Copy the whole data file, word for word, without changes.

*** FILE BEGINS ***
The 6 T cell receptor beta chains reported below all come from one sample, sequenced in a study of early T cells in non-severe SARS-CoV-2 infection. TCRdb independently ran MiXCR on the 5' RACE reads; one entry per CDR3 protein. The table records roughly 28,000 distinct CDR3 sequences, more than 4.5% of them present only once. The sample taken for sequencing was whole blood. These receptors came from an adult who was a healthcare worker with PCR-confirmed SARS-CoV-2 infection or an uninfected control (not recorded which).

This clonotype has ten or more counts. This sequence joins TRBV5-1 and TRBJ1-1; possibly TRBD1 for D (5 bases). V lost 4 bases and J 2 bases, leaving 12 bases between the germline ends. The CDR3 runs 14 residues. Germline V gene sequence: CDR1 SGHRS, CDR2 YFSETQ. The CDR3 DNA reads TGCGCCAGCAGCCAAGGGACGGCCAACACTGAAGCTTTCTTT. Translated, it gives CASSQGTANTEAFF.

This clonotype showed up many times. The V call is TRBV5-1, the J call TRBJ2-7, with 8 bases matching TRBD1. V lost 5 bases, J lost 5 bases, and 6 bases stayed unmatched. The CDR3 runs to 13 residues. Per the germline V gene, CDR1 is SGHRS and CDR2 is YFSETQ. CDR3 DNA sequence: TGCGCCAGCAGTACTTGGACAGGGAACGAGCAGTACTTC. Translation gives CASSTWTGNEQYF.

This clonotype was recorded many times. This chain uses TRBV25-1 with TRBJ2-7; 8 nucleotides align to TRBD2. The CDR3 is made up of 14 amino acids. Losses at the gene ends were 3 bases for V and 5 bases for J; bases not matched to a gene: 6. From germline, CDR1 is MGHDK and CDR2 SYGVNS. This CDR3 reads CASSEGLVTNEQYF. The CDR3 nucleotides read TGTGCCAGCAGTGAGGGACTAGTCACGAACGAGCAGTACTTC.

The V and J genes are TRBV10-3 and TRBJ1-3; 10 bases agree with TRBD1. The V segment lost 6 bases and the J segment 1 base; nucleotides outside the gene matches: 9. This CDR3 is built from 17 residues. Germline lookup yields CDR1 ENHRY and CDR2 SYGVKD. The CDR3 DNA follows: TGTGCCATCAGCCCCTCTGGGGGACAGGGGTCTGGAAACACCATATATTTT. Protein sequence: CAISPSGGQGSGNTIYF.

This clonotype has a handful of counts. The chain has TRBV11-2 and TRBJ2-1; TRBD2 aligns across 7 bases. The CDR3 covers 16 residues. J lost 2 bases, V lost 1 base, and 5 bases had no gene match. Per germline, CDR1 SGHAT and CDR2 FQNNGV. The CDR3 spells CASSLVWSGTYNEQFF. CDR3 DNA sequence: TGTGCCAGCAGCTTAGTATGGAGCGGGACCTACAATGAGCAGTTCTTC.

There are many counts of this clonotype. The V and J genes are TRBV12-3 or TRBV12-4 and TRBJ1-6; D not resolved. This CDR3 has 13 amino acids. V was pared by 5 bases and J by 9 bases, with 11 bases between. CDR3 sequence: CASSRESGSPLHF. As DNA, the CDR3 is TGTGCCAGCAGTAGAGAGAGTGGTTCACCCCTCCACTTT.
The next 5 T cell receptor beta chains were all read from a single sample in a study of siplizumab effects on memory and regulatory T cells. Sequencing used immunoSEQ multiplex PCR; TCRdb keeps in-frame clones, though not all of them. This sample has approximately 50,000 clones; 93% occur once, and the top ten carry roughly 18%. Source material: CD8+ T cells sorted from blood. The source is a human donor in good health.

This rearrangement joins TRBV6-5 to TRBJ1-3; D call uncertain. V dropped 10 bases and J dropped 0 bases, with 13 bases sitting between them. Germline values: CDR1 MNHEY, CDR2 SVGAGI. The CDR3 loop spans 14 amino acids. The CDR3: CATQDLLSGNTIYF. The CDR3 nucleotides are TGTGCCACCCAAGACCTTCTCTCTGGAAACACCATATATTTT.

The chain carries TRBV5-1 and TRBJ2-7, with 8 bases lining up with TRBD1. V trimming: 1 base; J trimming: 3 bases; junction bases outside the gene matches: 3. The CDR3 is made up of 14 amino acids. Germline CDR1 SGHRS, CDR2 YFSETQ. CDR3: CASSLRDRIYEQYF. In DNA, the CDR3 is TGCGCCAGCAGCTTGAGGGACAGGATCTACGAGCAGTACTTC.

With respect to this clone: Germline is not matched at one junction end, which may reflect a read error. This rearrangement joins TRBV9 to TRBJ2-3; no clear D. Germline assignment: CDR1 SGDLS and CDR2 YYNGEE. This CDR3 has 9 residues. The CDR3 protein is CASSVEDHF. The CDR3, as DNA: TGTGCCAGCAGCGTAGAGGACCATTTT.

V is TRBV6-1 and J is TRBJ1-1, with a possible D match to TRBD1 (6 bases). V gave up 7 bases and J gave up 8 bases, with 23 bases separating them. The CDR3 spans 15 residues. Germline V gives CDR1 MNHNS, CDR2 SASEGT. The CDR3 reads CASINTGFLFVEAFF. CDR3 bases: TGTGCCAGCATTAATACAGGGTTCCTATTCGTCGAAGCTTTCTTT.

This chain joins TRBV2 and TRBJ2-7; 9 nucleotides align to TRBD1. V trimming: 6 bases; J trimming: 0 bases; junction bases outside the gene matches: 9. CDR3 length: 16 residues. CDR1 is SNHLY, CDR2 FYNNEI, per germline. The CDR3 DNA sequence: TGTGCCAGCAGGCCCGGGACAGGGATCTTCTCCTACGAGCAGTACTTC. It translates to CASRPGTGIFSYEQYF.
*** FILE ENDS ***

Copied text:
The 6 T cell receptor beta chains reported below all come from one sample, sequenced in a study of early T cells in non-severe SARS-CoV-2 infection. TCRdb independently ran MiXCR on the 5' RACE reads; one entry per CDR3 protein. The table records roughly 28,000 distinct CDR3 sequences, more than 4.5% of them present only once. The sample taken for sequencing was whole blood. These receptors came from an adult who was a healthcare worker with PCR-confirmed SARS-CoV-2 infection or an uninfected control (not recorded which).

This clonotype has ten or more counts. This sequence joins TRBV5-1 and TRBJ1-1; possibly TRBD1 for D (5 bases). V lost 4 bases and J 2 bases, leaving 12 bases between the germline ends. The CDR3 runs 14 residues. Germline V gene sequence: CDR1 SGHRS, CDR2 YFSETQ. The CDR3 DNA reads TGCGCCAGCAGCCAAGGGACGGCCAACACTGAAGCTTTCTTT. Translated, it gives CASSQGTANTEAFF.

This clonotype showed up many times. The V call is TRBV5-1, the J call TRBJ2-7, with 8 bases matching TRBD1. V lost 5 bases, J lost 5 bases, and 6 bases stayed unmatched. The CDR3 runs to 13 residues. Per the germline V gene, CDR1 is SGHRS and CDR2 is YFSETQ. CDR3 DNA sequence: TGCGCCAGCAGTACTTGGACAGGGAACGAGCAGTACTTC. Translation gives CASSTWTGNEQYF.

This clonotype was recorded many times. This chain uses TRBV25-1 with TRBJ2-7; 8 nucleotides align to TRBD2. The CDR3 is made up of 14 amino acids. Losses at the gene ends were 3 bases for V and 5 bases for J; bases not matched to a gene: 6. From germline, CDR1 is MGHDK and CDR2 SYGVNS. This CDR3 reads CASSEGLVTNEQYF. The CDR3 nucleotides read TGTGCCAGCAGTGAGGGACTAGTCACGAACGAGCAGTACTTC.

The V and J genes are TRBV10-3 and TRBJ1-3; 10 bases agree with TRBD1. The V segment lost 6 bases and the J segment 1 base; nucleotides outside the gene matches: 9. This CDR3 is built from 17 residues. Germline lookup yields CDR1 ENHRY and CDR2 SYGVKD. The CDR3 DNA follows: TGTGCCATCAGCCCCTCTGGGGGACAGGGGTCTGGAAACACCATATATTTT. Protein sequence: CAISPSGGQGSGNTIYF.

This clonotype has a handful of counts. The chain has TRBV11-2 and TRBJ2-1; TRBD2 aligns across 7 bases. The CDR3 covers 16 residues. J lost 2 bases, V lost 1 base, and 5 bases had no gene match. Per germline, CDR1 SGHAT and CDR2 FQNNGV. The CDR3 spells CASSLVWSGTYNEQFF. CDR3 DNA sequence: TGTGCCAGCAGCTTAGTATGGAGCGGGACCTACAATGAGCAGTTCTTC.

There are many counts of this clonotype. The V and J genes are TRBV12-3 or TRBV12-4 and TRBJ1-6; D not resolved. This CDR3 has 13 amino acids. V was pared by 5 bases and J by 9 bases, with 11 bases between. CDR3 sequence: CASSRESGSPLHF. As DNA, the CDR3 is TGTGCCAGCAGTAGAGAGAGTGGTTCACCCCTCCACTTT.
The next 5 T cell receptor beta chains were all read from a single sample in a study of siplizumab effects on memory and regulatory T cells. Sequencing used immunoSEQ multiplex PCR; TCRdb keeps in-frame clones, though not all of them. This sample has approximately 50,000 clones; 93% occur once, and the top ten carry roughly 18%. Source material: CD8+ T cells sorted from blood. The source is a human donor in good health.

This rearrangement joins TRBV6-5 to TRBJ1-3; D call uncertain. V dropped 10 bases and J dropped 0 bases, with 13 bases sitting between them. Germline values: CDR1 MNHEY, CDR2 SVGAGI. The CDR3 loop spans 14 amino acids. The CDR3: CATQDLLSGNTIYF. The CDR3 nucleotides are TGTGCCACCCAAGACCTTCTCTCTGGAAACACCATATATTTT.

The chain carries TRBV5-1 and TRBJ2-7, with 8 bases lining up with TRBD1. V trimming: 1 base; J trimming: 3 bases; junction bases outside the gene matches: 3. The CDR3 is made up of 14 amino acids. Germline CDR1 SGHRS, CDR2 YFSETQ. CDR3: CASSLRDRIYEQYF. In DNA, the CDR3 is TGCGCCAGCAGCTTGAGGGACAGGATCTACGAGCAGTACTTC.

With respect to this clone: Germline is not matched at one junction end, which may reflect a read error. This rearrangement joins TRBV9 to TRBJ2-3; no clear D. Germline assignment: CDR1 SGDLS and CDR2 YYNGEE. This CDR3 has 9 residues. The CDR3 protein is CASSVEDHF. The CDR3, as DNA: TGTGCCAGCAGCGTAGAGGACCATTTT.

V is TRBV6-1 and J is TRBJ1-1, with a possible D match to TRBD1 (6 bases). V gave up 7 bases and J gave up 8 bases, with 23 bases separating them. The CDR3 spans 15 residues. Germline V gives CDR1 MNHNS, CDR2 SASEGT. The CDR3 reads CASINTGFLFVEAFF. CDR3 bases: TGTGCCAGCATTAATACAGGGTTCCTATTCGTCGAAGCTTTCTTT.

This chain joins TRBV2 and TRBJ2-7; 9 nucleotides align to TRBD1. V trimming: 6 bases; J trimming: 0 bases; junction bases outside the gene matches: 9. CDR3 length: 16 residues. CDR1 is SNHLY, CDR2 FYNNEI, per germline. The CDR3 DNA sequence: TGTGCCAGCAGGCCCGGGACAGGGATCTTCTCCTACGAGCAGTACTTC. It translates to CASRPGTGIFSYEQYF.